Today's cuppa: Scottish breakfast tea
There may have been no law at all in "Deadwood," but the Louisiana town of Bon Temps has a sheriff on duty, and the man behind him is a very familiar face to HBO viewers.
Below find one of my syndicated feature stories available this week..
By Kate O’Hare
William Sanderson is working on his second critically acclaimed HBO series in a row, having gone from David Milch’s “Deadwood” to Alan Ball’s "True Blood" — but the veteran performer hasn’t let that go to his head.
“I’m a journeyman actor,” he says, “lot more humble than when I talked to you before (about ‘Deadwood’). I don’t do all the episodes of ‘True Blood.’
“I haven’t seen all the scripts, so I can’t say if I live or die, but I certainly am more humble. I think it’s providential, to get this job at my age.”
For three seasons on “Deadwood,” set in a late 19th-century mining town in South Dakota, the Tennessee native played the endlessly scheming hotel owner E.B. Farnum, a man fond of his lace cuffs but somewhat lax in his overall personal hygiene.
In “True Blood,” airing its second season Sundays on HBO, set in the fictional modern-day town of Bon Temps, La., Sanderson plays Sheriff Bud Dearborne.
Unlike Farnum, Dearborne has a more presentable appearance.
“I get to shave,” Sanderson says. “And he’s a normal person so far.”
Dearborne may be normal, but along with the usual civic disturbances of a small town, he must also cope with the added complication of vampires who have recently come out of the coffin after Japanese synthetic blood freed them from having to kill (mostly, anyway).
Based on author Charlaine Harris’ “The Southern Vampire Mysteries” novels, “True Blood” also stars Anna Paquin as telepathic waitress Sookie Stackhouse, who is in love with vampire Bill Compton (Stephen Moyer) but has also attracted the attention of vampire Eric Northman (Alexander Skarsgard).
Sookie’s best friend is bartender Tara Thornton (Rutina Wesley), whose cousin is Lafayette (Nelsan Ellis), the short-order cook.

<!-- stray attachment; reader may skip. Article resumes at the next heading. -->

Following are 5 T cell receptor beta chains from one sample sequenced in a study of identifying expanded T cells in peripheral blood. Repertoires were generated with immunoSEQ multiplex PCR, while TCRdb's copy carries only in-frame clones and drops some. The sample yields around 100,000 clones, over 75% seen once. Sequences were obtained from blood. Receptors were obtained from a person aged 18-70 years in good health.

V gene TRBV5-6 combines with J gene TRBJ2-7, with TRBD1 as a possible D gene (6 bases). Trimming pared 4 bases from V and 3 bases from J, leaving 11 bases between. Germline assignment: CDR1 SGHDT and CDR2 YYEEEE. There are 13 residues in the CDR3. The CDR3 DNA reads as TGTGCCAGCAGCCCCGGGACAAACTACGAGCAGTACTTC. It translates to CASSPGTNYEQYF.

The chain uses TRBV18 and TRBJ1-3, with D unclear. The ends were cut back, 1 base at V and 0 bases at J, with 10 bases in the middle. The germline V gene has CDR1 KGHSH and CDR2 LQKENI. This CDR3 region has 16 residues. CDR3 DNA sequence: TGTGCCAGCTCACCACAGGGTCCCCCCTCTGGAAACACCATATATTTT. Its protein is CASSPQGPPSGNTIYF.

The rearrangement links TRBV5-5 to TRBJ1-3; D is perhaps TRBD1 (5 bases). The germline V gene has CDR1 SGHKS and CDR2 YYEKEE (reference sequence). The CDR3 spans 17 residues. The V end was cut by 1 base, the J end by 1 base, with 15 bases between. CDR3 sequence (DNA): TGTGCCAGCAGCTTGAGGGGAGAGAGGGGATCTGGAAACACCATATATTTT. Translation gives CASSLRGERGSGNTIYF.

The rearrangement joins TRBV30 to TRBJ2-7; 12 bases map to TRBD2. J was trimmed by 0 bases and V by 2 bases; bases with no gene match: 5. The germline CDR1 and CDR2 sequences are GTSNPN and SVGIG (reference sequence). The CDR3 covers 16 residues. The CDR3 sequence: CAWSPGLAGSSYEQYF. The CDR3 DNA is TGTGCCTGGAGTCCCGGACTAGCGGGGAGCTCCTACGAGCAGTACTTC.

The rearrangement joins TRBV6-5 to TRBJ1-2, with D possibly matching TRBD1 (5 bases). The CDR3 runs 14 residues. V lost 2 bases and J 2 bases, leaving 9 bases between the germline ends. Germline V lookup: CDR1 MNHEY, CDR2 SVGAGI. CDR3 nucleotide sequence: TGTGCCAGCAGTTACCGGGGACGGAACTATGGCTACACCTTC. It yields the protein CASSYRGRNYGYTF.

“They all have tremendous energy,” Sanderson says, “and I’m a graybeard trying to survive, keep up with them. How do I keep up with them? Rabbits’ feet, four-leaf clovers, horseshoes, prayer?
“I pray a lot, asking God to help me.”
Viewers have yet to see Dearborne’s best friend, but they have met one of his subordinates, Detective Andy Bellefleur (Chris Bauer, seen below, in the center, between Sanderson and Stephen Moyer). HBO viewers already know Bauer, who guest starred in season two of the cablenet’s crime drama “The Wire.”
“Chris is a great actor,” Sanderson says, “Yale Drama School. I can’t say enough great things about him. He’s going to have a great season.
“He’s very bright, and his interpersonal skills, forget it. He’s smooth as silk, everything I’m not. It’s intimidating, but I used to be a celebrity. That’s the way I introduced myself.
“I’m busy trying to claw my way to the middle here.”
Sanderson isn’t the only “Deadwood” alumnus who’s found a new home with the younger generation. Jim Beaver, who played miner Ellsworth, has had a recurring role as a demon hunter alongside Jared Padalecki and Jensen Ackles on The CW’s “Supernatural,” along with playing the father of young Irish actress Elaine Cassidy on CBS’ “Harper’s Island.”
“Jim doesn’t have gargoyles of uncertainty coming off his shoulders,” Sanderson says. “But we’re happy here. I say the same thing I said on David’s show: If there’s a happier actor on the show, I want to meet him.
“But they’re not going to name any streets after me, and I’m not introducing anybody at the Academy Awards, but we’re paying our bills.”
Sanderson also did a little broadcast television this year, playing “interrogation expert” Oldham in the 10th episode of “Lost.”
“Three years ago,” he says, “they talked about a recurring role, continuing, and they had the dates. Didn’t work out.
“But at least more people ask me about that than anything, so I have some fun, but there’s never enough, never enough.
“I could have said all of this in five minutes; what will I do after ‘True Blood’ “?
As to what the most fun is in working on the show, Sanderson says, “I would say, when I get to talk to Alan Ball, that’s fun. He gives you tips. You try to see yourself as something besides a derelict, which I’ve played a lot.
“But the most fun — the paycheck. I hate to be obvious. It makes up for … you might can tell; I have no confidence in my work, but some other people do, thank God.
“In acting, I beat myself up, because you can always do better, and it just drains you. It drains you. I just try to keep up.
“The most fun’s when I have a scene with Anna or Chris Bauer, because they make you better.
“Like Ian McShane on ‘Deadwood,’ that’s where the most fun is, because he’s a great actor, and you only had to react to him. The fun is always between ‘action’ and ‘cut,’ as Susan Sarandon said.
“Somehow I’ve been able to survive, always thinking it’ll be the last job.”